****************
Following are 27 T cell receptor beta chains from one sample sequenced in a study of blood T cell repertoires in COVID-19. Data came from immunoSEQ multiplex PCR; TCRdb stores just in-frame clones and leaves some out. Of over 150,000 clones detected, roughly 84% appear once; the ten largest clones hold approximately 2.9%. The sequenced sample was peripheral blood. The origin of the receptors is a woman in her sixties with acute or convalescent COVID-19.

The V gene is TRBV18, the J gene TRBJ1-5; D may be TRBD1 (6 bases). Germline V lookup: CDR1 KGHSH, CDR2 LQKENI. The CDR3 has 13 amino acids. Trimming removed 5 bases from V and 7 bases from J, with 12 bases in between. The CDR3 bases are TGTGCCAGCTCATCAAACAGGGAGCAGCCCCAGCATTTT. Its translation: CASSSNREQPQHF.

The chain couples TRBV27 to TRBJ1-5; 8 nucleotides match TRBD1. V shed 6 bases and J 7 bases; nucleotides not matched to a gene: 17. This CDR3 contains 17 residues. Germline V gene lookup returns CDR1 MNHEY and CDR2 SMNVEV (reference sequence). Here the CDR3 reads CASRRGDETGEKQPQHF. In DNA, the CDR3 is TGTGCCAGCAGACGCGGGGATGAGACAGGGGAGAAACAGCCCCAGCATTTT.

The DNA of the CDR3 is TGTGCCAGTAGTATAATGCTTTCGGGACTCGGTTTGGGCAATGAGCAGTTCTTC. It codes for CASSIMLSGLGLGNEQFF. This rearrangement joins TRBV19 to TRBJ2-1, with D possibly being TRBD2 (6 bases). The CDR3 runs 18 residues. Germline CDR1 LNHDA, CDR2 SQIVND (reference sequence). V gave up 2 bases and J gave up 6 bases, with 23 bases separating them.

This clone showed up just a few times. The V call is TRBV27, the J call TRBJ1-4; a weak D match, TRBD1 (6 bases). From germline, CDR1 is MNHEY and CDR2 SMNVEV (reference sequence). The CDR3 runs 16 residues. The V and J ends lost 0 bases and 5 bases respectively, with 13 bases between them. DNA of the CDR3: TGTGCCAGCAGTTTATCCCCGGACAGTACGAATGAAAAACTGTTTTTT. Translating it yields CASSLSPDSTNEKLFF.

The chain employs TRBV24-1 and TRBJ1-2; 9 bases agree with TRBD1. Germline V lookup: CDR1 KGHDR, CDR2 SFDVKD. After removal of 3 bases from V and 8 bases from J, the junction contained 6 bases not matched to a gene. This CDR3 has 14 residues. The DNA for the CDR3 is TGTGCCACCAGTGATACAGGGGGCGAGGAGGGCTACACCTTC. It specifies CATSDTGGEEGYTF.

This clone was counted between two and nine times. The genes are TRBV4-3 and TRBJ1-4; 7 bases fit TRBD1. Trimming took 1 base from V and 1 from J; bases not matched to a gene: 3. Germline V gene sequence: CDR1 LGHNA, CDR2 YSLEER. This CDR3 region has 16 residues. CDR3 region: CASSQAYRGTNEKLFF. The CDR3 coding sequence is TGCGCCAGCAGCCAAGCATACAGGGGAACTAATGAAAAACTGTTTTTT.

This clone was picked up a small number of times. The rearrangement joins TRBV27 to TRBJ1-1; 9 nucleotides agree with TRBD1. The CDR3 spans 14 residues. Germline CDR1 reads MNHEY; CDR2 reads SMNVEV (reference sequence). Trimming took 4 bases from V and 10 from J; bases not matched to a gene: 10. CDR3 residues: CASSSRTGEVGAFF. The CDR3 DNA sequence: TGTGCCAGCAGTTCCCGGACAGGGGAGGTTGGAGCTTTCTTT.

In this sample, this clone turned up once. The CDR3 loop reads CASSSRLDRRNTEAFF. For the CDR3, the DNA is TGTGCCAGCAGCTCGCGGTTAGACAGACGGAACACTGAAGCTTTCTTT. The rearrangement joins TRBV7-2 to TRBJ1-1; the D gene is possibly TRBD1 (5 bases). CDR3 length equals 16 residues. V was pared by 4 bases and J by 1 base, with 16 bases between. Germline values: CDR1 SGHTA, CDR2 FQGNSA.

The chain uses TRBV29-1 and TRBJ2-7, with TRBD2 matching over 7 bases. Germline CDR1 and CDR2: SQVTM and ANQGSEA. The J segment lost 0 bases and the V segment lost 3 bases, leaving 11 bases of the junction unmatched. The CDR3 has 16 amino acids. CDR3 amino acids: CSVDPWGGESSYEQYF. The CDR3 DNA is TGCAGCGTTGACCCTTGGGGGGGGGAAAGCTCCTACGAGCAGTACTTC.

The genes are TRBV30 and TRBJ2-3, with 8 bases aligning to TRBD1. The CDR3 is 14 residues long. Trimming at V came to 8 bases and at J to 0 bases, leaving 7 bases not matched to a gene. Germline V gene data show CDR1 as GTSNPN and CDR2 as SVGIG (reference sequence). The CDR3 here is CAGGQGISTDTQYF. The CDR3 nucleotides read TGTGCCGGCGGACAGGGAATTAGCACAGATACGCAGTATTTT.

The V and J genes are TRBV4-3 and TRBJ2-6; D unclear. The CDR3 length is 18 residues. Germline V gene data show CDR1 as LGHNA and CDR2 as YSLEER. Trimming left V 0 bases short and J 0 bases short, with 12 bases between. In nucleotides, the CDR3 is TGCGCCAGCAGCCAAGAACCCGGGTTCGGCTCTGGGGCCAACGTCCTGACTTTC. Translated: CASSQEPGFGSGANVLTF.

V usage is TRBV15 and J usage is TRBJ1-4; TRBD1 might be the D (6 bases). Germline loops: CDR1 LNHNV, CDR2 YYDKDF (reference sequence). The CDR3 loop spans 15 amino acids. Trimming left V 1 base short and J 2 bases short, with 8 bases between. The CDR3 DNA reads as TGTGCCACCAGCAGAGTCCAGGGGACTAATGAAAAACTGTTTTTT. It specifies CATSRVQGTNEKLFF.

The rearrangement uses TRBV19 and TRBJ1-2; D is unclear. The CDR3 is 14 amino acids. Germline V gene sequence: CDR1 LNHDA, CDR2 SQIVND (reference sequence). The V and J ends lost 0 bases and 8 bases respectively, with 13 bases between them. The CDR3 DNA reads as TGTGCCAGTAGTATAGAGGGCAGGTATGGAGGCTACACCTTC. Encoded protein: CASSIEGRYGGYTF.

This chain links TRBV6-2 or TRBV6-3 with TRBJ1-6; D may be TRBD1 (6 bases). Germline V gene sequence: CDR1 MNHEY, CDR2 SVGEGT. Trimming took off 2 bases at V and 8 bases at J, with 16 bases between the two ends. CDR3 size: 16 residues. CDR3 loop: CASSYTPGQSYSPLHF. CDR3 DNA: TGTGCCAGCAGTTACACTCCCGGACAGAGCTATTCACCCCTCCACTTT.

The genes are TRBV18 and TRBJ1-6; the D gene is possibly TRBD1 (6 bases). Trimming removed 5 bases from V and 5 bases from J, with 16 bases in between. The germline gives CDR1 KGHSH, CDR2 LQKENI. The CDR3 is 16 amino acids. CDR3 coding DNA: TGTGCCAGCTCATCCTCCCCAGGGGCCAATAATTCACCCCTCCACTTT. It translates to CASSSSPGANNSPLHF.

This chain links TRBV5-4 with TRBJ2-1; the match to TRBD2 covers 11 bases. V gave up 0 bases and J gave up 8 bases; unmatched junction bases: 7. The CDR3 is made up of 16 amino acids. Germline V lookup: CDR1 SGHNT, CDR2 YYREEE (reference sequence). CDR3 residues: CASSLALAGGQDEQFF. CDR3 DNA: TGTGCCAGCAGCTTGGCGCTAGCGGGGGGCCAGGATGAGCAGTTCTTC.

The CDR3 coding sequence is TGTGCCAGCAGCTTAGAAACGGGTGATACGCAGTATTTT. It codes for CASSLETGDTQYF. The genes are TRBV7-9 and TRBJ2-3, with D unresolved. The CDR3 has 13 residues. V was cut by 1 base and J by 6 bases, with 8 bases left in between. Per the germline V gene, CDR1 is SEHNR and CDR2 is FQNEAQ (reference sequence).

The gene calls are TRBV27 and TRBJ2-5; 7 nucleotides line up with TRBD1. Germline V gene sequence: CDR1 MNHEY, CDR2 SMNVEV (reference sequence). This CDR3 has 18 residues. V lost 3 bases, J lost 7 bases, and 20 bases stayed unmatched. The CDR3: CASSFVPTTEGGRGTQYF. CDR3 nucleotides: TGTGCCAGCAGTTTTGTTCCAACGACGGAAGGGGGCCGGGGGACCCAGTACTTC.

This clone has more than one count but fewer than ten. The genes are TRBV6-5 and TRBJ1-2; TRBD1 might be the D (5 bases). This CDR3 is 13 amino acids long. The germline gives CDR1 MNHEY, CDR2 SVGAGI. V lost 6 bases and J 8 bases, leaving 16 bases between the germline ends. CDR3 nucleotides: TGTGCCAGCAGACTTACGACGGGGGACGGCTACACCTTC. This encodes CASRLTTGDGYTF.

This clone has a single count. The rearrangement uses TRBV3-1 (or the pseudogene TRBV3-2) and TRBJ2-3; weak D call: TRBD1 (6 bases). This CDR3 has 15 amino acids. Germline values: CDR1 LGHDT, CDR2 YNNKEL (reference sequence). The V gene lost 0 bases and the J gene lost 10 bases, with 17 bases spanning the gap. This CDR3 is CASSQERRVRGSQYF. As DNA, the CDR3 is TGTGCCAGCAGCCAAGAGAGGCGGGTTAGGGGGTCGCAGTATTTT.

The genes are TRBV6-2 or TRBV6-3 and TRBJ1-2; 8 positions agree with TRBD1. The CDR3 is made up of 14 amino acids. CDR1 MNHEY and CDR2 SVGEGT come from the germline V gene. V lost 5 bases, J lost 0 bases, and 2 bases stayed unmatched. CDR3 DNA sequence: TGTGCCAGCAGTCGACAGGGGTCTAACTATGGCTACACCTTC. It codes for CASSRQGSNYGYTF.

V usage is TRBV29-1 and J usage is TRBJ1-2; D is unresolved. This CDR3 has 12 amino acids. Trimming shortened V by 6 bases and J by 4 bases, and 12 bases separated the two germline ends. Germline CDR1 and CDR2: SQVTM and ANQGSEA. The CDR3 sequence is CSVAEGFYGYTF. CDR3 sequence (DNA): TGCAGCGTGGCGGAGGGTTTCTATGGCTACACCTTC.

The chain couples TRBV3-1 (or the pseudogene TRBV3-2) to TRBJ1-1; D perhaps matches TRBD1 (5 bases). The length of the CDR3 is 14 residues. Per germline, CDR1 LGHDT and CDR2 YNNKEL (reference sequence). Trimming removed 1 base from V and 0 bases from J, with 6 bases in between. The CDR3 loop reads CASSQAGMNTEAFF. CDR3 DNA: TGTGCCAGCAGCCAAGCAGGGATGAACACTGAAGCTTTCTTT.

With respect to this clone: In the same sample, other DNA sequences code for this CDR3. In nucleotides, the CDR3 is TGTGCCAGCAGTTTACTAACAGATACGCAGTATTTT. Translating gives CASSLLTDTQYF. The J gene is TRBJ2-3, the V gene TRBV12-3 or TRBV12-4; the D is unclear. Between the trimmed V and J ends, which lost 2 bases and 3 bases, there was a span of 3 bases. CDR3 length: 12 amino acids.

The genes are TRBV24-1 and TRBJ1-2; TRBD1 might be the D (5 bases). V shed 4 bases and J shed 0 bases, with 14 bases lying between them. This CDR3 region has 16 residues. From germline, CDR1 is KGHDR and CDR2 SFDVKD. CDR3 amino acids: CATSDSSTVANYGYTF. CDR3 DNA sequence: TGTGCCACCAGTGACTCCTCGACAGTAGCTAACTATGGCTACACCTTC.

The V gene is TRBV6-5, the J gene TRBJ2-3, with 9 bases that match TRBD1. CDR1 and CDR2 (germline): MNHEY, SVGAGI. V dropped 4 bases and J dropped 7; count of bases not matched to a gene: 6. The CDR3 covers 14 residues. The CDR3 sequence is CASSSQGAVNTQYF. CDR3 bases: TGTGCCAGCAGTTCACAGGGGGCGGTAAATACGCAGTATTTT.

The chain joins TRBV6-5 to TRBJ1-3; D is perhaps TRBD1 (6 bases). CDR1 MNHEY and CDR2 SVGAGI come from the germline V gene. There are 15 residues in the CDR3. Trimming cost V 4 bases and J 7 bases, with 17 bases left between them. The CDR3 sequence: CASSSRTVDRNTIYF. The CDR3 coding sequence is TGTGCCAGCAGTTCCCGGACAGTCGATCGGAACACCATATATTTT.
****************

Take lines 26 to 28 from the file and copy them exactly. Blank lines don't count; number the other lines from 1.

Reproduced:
The genes are TRBV24-1 and TRBJ1-2; TRBD1 might be the D (5 bases). V shed 4 bases and J shed 0 bases, with 14 bases lying between them. This CDR3 region has 16 residues. From germline, CDR1 is KGHDR and CDR2 SFDVKD. CDR3 amino acids: CATSDSSTVANYGYTF. CDR3 DNA sequence: TGTGCCACCAGTGACTCCTCGACAGTAGCTAACTATGGCTACACCTTC.

The V gene is TRBV6-5, the J gene TRBJ2-3, with 9 bases that match TRBD1. CDR1 and CDR2 (germline): MNHEY, SVGAGI. V dropped 4 bases and J dropped 7; count of bases not matched to a gene: 6. The CDR3 covers 14 residues. The CDR3 sequence is CASSSQGAVNTQYF. CDR3 bases: TGTGCCAGCAGTTCACAGGGGGCGGTAAATACGCAGTATTTT.

The chain joins TRBV6-5 to TRBJ1-3; D is perhaps TRBD1 (6 bases). CDR1 MNHEY and CDR2 SVGAGI come from the germline V gene. There are 15 residues in the CDR3. Trimming cost V 4 bases and J 7 bases, with 17 bases left between them. The CDR3 sequence: CASSSRTVDRNTIYF. The CDR3 coding sequence is TGTGCCAGCAGTTCCCGGACAGTCGATCGGAACACCATATATTTT.